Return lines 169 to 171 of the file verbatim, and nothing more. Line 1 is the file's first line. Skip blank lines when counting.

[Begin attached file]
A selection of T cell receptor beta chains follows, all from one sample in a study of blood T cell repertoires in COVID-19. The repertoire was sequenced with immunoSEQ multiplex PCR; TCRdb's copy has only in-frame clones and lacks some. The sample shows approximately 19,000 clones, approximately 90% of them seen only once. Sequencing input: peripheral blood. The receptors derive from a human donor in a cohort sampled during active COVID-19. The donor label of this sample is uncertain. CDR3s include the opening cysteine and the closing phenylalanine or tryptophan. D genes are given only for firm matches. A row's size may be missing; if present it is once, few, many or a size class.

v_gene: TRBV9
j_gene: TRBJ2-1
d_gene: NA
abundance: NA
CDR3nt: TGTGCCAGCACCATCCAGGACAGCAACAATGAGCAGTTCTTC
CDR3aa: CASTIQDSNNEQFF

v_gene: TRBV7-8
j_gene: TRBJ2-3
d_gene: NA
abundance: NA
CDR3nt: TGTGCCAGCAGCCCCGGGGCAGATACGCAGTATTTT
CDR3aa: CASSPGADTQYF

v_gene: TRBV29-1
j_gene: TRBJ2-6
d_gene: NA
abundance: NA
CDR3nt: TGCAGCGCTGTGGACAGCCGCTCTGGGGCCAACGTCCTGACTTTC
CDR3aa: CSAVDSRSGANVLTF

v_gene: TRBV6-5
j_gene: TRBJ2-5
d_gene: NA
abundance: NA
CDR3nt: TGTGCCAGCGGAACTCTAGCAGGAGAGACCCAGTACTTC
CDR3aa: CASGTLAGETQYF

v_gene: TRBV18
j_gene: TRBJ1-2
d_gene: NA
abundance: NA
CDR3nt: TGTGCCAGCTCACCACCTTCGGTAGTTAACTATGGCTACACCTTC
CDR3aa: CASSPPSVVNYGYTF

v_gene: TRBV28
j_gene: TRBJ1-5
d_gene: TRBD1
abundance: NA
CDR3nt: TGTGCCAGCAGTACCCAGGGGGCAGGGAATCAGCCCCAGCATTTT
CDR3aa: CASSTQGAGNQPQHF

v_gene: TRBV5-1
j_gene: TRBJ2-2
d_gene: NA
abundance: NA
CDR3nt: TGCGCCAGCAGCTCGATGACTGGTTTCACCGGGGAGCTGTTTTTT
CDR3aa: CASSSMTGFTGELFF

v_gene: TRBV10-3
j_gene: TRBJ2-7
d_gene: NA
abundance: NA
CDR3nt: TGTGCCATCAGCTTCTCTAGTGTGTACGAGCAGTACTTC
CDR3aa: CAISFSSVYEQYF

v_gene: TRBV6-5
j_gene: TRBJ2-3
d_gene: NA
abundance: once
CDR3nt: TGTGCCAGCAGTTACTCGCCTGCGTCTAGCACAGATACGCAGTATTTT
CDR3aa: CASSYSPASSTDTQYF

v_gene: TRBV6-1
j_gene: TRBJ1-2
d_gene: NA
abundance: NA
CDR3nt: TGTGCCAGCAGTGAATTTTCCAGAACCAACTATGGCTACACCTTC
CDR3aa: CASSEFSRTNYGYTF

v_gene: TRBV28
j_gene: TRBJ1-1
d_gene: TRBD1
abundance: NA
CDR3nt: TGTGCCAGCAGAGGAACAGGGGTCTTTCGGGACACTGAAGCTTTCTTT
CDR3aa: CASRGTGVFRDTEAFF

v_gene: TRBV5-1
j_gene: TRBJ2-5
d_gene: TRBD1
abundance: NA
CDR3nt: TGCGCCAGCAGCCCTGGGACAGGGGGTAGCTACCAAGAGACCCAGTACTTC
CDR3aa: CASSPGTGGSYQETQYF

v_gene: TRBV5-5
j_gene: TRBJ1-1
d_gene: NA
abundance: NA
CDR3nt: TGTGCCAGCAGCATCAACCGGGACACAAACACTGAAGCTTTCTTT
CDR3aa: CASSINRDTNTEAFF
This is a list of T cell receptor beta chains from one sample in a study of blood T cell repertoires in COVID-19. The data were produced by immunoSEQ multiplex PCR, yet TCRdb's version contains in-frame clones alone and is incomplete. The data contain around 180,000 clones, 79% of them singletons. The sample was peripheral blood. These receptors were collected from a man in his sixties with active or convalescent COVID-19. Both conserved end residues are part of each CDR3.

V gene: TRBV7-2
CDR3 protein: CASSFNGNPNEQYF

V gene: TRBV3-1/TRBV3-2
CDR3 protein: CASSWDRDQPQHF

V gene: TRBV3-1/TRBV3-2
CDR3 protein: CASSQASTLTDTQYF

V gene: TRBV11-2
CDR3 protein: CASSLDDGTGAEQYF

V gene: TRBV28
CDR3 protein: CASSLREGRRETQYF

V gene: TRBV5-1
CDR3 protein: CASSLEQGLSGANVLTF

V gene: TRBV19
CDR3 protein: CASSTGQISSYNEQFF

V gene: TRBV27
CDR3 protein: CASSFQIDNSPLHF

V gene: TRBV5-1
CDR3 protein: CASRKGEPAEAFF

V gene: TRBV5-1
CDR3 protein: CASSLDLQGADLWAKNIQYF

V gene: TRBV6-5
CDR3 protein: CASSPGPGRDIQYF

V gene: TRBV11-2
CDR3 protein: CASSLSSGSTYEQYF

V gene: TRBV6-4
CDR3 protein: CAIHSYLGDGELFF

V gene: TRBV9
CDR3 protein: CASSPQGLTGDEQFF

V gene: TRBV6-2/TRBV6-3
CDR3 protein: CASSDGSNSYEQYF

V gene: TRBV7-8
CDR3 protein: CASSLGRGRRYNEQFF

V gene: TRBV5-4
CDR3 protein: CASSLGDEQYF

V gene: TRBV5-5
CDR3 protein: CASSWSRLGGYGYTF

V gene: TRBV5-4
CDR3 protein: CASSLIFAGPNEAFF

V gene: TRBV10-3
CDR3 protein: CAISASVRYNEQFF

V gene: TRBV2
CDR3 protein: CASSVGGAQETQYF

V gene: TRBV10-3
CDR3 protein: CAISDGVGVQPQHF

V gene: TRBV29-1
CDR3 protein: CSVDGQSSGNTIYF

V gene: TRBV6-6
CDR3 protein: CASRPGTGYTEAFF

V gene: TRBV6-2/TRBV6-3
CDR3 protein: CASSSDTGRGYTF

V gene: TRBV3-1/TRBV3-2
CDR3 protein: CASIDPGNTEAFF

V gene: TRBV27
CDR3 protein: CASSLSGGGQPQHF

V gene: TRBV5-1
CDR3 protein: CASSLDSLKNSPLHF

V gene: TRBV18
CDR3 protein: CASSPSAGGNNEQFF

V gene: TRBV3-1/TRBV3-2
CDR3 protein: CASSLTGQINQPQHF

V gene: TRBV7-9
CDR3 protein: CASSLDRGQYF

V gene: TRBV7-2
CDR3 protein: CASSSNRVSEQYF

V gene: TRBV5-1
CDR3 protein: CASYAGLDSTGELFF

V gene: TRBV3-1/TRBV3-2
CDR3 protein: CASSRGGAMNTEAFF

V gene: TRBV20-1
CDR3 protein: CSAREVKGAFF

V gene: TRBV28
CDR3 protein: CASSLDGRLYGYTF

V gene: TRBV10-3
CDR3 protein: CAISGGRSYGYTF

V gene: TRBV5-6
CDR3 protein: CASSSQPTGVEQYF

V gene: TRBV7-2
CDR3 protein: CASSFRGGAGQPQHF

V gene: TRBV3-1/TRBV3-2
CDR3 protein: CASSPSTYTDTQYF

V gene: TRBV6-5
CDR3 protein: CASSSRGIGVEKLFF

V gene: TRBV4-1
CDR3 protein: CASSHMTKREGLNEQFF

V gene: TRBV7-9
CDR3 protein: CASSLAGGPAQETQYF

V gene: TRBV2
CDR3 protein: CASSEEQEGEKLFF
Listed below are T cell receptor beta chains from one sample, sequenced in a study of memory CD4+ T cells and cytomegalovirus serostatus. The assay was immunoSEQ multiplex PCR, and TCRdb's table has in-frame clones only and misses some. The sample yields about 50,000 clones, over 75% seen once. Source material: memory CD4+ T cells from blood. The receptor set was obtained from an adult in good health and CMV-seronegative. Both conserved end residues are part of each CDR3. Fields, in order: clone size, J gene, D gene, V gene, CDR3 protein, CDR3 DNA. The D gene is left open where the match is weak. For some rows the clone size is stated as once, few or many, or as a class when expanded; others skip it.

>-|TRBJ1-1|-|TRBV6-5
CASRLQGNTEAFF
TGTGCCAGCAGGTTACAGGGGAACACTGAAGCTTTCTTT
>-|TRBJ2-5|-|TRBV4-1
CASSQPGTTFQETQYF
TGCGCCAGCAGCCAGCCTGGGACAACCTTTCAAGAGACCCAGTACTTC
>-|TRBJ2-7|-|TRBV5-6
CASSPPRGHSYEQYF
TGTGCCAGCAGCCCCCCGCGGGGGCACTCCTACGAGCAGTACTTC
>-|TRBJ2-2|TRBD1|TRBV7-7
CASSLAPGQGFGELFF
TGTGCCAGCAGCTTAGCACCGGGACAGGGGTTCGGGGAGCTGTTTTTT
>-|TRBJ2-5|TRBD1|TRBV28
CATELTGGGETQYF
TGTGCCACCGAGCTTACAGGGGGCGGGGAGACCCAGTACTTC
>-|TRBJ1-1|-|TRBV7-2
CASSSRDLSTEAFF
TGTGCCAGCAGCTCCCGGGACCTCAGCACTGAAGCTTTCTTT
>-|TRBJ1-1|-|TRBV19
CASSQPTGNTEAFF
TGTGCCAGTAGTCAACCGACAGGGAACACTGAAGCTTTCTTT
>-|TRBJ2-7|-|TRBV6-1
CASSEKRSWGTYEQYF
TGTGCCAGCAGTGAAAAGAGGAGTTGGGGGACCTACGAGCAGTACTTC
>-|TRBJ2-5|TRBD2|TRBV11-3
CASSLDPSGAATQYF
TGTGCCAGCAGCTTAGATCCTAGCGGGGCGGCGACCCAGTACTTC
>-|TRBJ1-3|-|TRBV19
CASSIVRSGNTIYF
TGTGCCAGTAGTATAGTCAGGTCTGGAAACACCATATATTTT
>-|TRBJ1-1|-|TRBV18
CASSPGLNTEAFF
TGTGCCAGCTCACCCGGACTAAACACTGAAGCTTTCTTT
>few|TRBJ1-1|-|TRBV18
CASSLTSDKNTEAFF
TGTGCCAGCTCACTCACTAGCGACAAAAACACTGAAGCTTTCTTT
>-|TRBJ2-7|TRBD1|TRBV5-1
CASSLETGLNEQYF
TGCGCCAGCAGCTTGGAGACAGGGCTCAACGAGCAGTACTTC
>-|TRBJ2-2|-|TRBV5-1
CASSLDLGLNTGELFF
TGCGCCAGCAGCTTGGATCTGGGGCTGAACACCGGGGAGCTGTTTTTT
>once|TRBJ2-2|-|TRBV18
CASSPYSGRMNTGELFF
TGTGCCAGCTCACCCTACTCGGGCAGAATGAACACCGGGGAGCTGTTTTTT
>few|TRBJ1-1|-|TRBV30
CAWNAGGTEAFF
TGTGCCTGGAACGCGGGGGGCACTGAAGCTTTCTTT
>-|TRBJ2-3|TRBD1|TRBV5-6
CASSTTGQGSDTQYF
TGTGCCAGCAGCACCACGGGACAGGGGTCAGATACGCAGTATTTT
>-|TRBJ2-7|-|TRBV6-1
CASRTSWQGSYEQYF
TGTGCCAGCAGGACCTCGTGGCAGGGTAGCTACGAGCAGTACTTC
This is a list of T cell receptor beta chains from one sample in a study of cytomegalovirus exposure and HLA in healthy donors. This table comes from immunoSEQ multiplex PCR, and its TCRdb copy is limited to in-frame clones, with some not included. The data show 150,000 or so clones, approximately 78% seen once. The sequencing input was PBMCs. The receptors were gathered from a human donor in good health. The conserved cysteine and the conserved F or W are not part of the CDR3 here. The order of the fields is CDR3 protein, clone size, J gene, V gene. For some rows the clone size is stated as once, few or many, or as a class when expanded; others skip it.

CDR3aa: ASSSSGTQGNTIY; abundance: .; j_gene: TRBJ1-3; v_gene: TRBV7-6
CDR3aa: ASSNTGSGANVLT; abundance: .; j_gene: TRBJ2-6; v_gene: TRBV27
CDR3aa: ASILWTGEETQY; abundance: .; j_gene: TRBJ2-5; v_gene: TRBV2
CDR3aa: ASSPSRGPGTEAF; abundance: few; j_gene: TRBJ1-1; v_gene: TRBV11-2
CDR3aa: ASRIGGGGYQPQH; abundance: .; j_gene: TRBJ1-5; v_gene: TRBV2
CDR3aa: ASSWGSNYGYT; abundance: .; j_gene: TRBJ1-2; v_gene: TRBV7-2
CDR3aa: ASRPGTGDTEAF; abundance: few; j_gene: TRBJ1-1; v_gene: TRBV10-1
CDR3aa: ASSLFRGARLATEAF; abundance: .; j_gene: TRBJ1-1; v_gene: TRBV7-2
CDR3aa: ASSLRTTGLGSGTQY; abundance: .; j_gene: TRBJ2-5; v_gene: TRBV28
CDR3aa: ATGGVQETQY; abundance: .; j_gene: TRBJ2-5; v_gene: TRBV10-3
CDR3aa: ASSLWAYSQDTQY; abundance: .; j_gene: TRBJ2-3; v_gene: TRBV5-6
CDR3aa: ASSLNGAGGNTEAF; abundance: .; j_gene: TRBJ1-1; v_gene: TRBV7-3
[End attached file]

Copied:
Listed below are T cell receptor beta chains from one sample, sequenced in a study of memory CD4+ T cells and cytomegalovirus serostatus. The assay was immunoSEQ multiplex PCR, and TCRdb's table has in-frame clones only and misses some. The sample yields about 50,000 clones, over 75% seen once. Source material: memory CD4+ T cells from blood. The receptor set was obtained from an adult in good health and CMV-seronegative. Both conserved end residues are part of each CDR3. Fields, in order: clone size, J gene, D gene, V gene, CDR3 protein, CDR3 DNA. The D gene is left open where the match is weak. For some rows the clone size is stated as once, few or many, or as a class when expanded; others skip it.

>-|TRBJ1-1|-|TRBV6-5
CASRLQGNTEAFF